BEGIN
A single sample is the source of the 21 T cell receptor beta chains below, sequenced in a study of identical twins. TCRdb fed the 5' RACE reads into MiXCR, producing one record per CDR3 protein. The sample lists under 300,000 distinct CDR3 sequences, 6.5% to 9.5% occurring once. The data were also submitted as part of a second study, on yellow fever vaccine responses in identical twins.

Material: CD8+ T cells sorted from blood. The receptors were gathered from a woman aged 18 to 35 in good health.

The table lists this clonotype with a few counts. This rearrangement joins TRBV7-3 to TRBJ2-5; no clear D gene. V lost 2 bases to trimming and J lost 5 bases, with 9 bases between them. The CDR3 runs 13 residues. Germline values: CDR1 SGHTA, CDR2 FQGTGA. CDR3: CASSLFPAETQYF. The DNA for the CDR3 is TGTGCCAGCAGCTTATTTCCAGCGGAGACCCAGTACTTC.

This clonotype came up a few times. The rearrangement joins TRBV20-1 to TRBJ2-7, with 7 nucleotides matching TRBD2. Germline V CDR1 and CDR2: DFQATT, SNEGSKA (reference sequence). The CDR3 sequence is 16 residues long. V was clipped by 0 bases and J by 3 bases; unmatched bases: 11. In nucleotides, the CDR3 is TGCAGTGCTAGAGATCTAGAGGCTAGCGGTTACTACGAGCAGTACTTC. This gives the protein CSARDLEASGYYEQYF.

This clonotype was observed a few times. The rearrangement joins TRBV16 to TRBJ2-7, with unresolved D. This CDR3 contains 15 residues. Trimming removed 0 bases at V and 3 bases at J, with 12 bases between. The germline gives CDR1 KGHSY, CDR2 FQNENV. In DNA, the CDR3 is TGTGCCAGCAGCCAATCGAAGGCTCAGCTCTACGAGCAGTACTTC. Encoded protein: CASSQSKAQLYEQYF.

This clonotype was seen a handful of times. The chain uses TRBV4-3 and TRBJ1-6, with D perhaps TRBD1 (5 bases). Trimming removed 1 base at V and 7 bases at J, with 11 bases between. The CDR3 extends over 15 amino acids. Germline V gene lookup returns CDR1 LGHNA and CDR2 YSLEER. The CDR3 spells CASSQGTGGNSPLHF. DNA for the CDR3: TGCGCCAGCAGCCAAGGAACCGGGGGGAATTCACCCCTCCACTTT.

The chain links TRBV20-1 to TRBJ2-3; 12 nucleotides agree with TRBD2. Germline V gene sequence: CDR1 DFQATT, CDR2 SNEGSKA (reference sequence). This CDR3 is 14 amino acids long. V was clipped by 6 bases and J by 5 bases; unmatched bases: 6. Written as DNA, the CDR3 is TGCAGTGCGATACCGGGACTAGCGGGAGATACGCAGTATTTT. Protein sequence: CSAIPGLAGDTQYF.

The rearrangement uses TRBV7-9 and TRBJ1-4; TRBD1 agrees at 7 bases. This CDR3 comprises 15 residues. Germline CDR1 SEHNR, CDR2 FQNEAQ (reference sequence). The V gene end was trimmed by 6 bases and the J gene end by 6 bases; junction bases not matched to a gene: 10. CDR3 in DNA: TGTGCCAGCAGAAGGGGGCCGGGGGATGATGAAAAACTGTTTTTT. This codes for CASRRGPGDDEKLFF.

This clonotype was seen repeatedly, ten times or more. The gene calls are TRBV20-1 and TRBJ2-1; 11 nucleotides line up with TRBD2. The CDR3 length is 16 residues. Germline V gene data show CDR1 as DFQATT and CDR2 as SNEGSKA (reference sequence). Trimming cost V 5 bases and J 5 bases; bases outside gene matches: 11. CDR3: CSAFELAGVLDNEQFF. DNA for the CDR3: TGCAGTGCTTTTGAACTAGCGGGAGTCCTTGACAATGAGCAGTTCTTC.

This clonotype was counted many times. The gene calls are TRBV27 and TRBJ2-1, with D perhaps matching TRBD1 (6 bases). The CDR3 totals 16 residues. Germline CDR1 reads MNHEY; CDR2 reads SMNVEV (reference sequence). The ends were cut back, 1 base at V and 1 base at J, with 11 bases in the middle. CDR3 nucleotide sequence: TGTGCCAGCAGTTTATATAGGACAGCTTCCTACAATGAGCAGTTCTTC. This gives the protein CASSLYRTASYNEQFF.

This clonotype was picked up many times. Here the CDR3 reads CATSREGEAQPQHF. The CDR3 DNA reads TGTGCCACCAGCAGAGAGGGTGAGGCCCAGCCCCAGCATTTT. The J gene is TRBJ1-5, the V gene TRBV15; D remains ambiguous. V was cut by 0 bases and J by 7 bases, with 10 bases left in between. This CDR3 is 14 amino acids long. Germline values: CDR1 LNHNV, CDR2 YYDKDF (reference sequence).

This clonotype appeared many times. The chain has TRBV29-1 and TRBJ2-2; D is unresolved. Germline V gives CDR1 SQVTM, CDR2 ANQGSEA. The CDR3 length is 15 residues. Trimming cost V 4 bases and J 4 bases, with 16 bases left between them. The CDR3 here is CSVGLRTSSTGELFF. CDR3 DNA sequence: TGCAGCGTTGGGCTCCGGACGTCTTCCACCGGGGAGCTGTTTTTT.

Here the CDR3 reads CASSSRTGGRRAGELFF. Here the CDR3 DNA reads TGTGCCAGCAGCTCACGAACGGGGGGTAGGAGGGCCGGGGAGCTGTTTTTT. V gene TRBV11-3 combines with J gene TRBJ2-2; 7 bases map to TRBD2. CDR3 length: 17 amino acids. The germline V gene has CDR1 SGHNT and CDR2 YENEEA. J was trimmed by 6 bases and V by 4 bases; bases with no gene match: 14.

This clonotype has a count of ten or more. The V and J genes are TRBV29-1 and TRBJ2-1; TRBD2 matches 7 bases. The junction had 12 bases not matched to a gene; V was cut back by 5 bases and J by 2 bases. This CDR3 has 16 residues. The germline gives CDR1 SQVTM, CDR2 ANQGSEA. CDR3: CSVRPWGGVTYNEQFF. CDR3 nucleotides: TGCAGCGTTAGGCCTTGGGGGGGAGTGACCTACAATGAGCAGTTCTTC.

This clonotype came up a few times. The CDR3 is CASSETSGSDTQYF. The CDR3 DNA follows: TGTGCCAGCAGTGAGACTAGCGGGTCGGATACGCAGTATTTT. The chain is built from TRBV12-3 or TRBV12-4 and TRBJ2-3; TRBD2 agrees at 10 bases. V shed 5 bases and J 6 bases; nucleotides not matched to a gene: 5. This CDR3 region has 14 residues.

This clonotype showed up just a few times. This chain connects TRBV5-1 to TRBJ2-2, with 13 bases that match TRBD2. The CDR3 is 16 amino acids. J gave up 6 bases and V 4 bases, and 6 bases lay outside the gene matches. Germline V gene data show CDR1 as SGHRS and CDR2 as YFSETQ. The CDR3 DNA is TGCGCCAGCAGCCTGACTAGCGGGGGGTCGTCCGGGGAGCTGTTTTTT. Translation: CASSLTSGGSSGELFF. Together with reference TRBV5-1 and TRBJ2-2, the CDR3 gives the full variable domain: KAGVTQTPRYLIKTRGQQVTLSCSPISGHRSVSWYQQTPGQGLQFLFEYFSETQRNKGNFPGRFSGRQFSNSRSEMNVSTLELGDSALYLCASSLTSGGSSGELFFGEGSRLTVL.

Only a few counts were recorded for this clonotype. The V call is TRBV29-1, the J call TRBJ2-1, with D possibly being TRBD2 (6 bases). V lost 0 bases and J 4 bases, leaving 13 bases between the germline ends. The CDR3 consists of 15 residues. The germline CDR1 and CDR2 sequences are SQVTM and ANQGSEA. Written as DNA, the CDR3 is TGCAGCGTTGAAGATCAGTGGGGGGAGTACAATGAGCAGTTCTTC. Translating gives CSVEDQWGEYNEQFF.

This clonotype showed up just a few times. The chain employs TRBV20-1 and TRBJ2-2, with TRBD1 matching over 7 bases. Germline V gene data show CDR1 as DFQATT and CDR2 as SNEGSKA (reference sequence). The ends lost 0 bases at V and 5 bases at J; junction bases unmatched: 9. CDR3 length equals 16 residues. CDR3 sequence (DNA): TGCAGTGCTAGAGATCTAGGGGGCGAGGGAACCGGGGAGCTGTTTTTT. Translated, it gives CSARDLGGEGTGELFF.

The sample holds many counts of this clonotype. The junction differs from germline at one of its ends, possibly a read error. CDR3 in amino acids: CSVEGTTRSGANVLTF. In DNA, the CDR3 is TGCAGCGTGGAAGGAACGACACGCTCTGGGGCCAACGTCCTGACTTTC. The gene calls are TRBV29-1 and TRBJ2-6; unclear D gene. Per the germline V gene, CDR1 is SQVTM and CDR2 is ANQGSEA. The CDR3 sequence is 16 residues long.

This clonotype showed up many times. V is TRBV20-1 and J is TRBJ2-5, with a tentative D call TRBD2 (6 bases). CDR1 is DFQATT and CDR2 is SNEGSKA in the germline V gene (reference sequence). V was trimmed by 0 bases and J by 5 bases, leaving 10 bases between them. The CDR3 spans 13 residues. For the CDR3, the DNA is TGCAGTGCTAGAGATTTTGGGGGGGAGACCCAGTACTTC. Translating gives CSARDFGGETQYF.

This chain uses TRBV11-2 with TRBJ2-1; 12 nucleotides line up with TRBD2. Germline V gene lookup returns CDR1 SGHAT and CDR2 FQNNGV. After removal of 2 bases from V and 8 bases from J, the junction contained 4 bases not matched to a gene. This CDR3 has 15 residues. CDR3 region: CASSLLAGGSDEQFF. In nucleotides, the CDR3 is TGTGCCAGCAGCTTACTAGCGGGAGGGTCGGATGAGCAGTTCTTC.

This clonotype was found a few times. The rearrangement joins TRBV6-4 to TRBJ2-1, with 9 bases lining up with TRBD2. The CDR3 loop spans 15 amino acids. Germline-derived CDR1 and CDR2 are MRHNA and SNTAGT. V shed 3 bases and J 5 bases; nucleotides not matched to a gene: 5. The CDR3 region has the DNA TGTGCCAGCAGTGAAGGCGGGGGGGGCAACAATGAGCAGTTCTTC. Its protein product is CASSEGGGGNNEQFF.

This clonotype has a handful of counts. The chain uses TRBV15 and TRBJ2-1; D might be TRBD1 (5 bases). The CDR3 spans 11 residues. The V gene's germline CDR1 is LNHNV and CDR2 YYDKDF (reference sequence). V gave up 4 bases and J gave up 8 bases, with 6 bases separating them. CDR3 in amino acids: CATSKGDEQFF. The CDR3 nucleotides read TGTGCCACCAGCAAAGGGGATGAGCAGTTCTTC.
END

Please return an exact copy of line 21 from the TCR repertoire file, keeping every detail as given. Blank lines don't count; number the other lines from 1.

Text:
This chain uses TRBV11-2 with TRBJ2-1; 12 nucleotides line up with TRBD2. Germline V gene lookup returns CDR1 SGHAT and CDR2 FQNNGV. After removal of 2 bases from V and 8 bases from J, the junction contained 4 bases not matched to a gene. This CDR3 has 15 residues. CDR3 region: CASSLLAGGSDEQFF. In nucleotides, the CDR3 is TGTGCCAGCAGCTTACTAGCGGGAGGGTCGGATGAGCAGTTCTTC.